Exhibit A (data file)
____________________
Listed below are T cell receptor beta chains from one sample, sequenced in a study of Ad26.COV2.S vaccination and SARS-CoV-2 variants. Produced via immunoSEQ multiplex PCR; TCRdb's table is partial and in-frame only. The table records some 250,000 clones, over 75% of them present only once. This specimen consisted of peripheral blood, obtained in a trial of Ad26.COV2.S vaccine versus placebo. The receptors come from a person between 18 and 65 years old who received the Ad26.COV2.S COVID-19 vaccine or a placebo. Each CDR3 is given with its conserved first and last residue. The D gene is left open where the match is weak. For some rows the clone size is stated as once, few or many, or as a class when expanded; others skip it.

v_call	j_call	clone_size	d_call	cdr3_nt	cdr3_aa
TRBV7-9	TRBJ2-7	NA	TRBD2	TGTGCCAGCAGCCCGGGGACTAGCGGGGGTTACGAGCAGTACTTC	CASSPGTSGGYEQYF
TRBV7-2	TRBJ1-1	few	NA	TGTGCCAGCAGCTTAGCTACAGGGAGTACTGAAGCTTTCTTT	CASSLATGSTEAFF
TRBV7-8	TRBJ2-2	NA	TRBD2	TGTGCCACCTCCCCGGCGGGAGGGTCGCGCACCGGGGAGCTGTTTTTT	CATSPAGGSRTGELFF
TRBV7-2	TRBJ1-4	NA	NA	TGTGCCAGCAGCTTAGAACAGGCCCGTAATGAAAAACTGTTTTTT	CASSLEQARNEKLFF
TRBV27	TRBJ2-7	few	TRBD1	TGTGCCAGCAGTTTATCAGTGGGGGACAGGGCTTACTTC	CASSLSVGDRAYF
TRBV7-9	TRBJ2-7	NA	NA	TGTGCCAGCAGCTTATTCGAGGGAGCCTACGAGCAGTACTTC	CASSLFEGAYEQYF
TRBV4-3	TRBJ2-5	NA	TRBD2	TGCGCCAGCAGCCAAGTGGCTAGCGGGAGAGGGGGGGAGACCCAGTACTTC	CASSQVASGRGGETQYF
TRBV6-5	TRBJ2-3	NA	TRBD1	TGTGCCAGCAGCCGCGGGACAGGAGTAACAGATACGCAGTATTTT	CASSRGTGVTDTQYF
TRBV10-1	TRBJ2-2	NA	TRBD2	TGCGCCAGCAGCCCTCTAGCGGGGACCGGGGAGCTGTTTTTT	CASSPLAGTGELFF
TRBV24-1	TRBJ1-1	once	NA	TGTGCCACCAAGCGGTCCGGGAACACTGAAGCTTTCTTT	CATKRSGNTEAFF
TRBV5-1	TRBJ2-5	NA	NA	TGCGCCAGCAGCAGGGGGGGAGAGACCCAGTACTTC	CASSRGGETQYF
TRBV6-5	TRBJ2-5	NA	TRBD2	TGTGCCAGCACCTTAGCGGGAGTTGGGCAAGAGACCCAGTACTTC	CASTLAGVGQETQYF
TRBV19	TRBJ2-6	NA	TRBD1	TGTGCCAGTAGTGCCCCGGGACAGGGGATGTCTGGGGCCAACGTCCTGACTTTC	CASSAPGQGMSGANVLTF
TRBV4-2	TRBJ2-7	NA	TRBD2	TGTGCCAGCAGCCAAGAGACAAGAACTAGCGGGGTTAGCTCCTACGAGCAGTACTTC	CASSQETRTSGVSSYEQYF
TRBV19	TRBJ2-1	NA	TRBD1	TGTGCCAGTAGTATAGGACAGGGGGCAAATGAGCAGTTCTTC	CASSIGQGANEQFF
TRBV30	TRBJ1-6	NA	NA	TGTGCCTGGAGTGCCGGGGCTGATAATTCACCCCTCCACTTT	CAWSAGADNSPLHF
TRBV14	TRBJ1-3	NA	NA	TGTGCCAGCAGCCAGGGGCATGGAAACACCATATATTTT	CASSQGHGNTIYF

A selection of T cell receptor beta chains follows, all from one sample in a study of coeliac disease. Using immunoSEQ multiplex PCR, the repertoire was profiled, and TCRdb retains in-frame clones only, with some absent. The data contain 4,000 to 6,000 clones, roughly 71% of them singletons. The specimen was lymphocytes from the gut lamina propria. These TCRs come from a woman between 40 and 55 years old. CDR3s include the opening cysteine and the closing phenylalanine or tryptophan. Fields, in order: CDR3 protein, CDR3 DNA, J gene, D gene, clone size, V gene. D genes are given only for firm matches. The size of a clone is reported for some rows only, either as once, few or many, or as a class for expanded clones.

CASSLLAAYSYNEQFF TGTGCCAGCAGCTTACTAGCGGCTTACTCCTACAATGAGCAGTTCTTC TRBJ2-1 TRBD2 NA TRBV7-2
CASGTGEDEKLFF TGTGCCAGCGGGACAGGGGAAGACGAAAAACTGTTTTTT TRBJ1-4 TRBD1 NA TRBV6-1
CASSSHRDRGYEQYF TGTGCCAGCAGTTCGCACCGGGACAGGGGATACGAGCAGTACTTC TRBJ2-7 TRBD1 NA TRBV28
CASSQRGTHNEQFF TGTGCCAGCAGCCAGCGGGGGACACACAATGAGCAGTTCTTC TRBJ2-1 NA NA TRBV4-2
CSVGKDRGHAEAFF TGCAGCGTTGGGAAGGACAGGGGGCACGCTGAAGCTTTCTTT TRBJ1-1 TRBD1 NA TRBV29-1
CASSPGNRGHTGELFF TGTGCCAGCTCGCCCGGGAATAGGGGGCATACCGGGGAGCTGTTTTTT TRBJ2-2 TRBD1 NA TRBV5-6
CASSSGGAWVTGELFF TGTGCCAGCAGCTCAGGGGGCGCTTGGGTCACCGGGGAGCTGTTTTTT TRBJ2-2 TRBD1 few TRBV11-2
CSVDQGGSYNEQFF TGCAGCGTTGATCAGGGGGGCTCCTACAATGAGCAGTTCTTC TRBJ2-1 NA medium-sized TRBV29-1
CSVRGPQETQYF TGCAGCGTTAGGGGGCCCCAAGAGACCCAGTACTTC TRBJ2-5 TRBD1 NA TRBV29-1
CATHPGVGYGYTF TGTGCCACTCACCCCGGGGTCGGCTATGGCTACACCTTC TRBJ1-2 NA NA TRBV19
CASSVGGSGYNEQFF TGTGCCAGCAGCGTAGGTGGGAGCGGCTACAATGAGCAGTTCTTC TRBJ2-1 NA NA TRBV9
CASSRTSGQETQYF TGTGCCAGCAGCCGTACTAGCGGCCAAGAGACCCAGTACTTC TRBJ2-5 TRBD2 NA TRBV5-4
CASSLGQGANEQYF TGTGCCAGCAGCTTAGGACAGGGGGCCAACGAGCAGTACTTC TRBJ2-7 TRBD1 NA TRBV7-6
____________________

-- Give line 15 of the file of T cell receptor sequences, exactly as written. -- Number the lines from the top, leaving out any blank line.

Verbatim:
TRBV19	TRBJ2-6	NA	TRBD1	TGTGCCAGTAGTGCCCCGGGACAGGGGATGTCTGGGGCCAACGTCCTGACTTTC	CASSAPGQGMSGANVLTF